starving there, sitting around the bars,
and at night walking the streets for hours,
the moonlight always seemed fake
to me, mabye it was,
and in the French Quarter I watched
the horses and buggies going by,
everybody sitting high in the open
carriages, the black driver, and in
back the man and the woman,
usually young and always white.
and I was always white.
and hardly charmed by the
world.
New Orleans was a place to
hide.
I could piss away my life,
unmolested.
except for the rats.
the rats in my small dark room
very much resented sharing it
with me.
they were large and fearless
and stared at me with eyes
that spoke
an unblinking
death.
women were beyond me.
they saw something
depraved.
there was one waitress
a little older than
I, she rather smiled,
lingered when she
brought my
coffee.
that was plenty for
me, that was
enough.
there was something about
that city, though:
it didn’t let me feel guilty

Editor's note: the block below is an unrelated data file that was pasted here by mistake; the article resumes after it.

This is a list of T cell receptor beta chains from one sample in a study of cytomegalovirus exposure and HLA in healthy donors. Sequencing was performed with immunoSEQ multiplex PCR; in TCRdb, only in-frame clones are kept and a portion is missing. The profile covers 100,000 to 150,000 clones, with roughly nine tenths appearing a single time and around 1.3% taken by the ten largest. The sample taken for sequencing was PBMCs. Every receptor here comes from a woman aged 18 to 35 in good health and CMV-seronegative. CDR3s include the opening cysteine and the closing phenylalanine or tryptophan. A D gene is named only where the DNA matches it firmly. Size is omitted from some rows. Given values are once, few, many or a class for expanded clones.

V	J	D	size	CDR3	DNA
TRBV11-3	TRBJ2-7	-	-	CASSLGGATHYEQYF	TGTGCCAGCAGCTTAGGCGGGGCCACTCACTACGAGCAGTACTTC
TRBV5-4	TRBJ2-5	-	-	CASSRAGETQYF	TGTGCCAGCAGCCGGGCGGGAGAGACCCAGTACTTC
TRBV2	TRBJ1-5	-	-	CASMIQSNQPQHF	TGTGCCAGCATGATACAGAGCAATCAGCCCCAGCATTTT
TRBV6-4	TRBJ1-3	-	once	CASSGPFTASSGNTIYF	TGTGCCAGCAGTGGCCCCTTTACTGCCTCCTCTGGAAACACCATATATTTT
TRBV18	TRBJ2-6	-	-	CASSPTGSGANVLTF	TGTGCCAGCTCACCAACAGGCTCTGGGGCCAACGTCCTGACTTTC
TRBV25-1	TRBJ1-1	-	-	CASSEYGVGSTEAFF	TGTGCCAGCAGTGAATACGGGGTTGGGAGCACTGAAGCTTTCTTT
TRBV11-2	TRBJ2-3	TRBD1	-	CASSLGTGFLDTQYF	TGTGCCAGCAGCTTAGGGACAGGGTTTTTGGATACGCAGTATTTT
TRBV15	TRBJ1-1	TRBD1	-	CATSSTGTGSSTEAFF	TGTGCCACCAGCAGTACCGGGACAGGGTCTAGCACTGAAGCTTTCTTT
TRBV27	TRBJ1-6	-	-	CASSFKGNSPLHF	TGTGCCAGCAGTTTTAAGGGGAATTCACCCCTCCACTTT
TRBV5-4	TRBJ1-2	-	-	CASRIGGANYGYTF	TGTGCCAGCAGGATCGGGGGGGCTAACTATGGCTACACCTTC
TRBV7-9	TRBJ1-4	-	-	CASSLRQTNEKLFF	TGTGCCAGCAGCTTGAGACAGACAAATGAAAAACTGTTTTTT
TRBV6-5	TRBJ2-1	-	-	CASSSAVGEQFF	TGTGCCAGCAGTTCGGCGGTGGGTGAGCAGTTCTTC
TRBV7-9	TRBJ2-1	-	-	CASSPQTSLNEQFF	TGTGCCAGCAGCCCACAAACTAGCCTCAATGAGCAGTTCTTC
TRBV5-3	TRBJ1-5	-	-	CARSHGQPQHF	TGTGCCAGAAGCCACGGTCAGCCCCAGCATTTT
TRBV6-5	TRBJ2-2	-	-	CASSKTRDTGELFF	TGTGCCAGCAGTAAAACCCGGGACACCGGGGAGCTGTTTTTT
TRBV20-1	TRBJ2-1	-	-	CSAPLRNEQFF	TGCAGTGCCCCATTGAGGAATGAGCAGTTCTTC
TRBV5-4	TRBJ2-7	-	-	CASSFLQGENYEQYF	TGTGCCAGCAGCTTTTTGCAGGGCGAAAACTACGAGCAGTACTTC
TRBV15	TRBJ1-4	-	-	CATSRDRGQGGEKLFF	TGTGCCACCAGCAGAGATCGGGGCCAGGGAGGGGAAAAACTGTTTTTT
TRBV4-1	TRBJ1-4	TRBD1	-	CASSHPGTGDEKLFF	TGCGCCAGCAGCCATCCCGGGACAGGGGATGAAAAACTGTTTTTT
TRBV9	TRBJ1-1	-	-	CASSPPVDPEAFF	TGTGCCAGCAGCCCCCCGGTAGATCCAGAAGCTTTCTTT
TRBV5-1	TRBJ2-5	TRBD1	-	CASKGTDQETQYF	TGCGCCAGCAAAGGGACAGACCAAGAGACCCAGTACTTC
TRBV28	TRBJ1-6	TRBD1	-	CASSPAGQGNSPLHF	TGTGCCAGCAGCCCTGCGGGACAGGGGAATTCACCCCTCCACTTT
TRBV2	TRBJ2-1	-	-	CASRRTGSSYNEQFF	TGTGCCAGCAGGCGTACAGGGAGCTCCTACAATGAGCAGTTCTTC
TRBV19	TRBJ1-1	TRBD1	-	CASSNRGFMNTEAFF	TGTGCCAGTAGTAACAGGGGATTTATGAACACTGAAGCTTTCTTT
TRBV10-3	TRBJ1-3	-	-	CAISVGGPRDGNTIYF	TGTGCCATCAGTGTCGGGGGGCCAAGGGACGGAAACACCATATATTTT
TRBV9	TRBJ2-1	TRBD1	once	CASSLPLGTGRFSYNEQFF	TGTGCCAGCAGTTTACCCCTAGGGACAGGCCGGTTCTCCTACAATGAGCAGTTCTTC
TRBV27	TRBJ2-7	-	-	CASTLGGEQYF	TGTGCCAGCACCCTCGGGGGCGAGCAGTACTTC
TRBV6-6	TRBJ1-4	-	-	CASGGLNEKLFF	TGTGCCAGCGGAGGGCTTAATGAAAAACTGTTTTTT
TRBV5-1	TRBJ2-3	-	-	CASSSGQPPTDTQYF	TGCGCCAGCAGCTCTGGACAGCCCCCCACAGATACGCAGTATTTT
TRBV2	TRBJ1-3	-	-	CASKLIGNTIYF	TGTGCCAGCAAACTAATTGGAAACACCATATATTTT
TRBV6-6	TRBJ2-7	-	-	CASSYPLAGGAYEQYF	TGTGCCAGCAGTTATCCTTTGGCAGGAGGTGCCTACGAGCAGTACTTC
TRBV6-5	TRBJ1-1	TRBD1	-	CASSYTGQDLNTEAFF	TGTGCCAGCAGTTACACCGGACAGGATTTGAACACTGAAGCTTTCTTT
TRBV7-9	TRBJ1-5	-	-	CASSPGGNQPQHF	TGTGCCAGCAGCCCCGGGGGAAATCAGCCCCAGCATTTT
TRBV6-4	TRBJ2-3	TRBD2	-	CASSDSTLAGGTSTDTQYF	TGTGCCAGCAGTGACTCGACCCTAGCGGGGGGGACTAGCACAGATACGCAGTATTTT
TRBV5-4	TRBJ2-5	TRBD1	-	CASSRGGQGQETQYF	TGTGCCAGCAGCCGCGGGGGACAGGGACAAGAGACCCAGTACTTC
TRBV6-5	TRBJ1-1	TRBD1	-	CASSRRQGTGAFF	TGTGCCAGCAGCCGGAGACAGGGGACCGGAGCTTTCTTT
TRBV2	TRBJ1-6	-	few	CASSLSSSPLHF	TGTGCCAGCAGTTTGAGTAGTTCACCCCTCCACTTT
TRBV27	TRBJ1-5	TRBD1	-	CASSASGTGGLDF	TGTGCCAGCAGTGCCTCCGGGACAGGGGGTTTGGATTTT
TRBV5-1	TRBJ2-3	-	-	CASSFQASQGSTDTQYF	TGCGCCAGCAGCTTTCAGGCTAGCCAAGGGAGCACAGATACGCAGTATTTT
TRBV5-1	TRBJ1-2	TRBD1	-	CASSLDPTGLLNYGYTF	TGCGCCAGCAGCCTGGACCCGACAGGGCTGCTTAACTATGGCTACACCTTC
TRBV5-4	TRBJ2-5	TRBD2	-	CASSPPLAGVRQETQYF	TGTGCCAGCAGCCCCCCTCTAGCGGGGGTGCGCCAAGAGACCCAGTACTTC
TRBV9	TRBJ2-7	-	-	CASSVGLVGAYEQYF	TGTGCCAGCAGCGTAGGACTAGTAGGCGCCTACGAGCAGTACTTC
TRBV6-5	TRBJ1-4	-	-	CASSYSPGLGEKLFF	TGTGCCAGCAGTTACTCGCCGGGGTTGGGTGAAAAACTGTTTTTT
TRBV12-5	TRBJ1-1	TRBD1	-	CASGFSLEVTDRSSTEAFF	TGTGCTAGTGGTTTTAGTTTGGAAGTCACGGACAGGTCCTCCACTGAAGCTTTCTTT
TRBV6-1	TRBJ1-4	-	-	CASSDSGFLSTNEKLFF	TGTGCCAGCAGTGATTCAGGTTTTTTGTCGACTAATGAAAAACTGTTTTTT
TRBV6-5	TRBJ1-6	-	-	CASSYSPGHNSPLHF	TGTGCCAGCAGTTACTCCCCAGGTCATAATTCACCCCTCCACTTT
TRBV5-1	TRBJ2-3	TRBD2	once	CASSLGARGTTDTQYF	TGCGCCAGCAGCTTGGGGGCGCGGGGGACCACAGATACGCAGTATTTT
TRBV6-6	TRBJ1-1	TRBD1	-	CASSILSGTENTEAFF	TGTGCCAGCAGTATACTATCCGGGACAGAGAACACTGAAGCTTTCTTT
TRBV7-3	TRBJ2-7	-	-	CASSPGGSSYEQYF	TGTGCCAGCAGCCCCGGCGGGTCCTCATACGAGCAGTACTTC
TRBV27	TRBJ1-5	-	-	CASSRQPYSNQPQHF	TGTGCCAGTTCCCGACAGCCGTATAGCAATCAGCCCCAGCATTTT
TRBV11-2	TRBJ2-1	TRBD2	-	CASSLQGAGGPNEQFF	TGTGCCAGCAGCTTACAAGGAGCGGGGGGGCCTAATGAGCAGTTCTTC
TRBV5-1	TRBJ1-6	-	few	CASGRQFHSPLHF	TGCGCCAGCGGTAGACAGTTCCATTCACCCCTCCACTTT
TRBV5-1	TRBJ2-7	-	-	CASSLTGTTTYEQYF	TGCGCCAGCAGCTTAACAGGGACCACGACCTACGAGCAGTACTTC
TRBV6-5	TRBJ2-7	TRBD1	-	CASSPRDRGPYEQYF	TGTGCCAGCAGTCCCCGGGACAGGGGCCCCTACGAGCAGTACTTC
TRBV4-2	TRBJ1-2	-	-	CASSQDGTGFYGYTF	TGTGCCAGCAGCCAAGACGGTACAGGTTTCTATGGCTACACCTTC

that I had no feeling for the
things so many others
needed.
it let me alone.
sitting up in my bed
the lights out,
hearing the outside
sounds,
lifting my cheap
bottle of wine,
letting the warmth of
the grape
enter
]me
as I heard the rats
moving about the
room,
I preferred them
to
humans.
being lost,
being crazy mabye
is not so bad
if you can be
that way:
undisturbed.
New Orleans gave me
that.
nobody ever called
my name.
no telephone,
no car,
no job,
no anything.
me and the
rats
and my youth,
one time,
that time
I knew
even through the
nothingness,
it was a
celebration
of something not to
do
but only
know.

Analysis, meaning and summary of Charles Bukowski's poem Young In New Orleans

2 Comments

  1. Philip says:

    I started to read it, and I couldn’t stop. I coulnd’t wait for the next line. That’s how I know it was really good! Really interesting.

  2. Dechlan Strange says:

    His perspectives and mental imagery reside in a place of simple knowing in my minds eye like putting on a pair of old familiar socks and noticing the pattern for the first time

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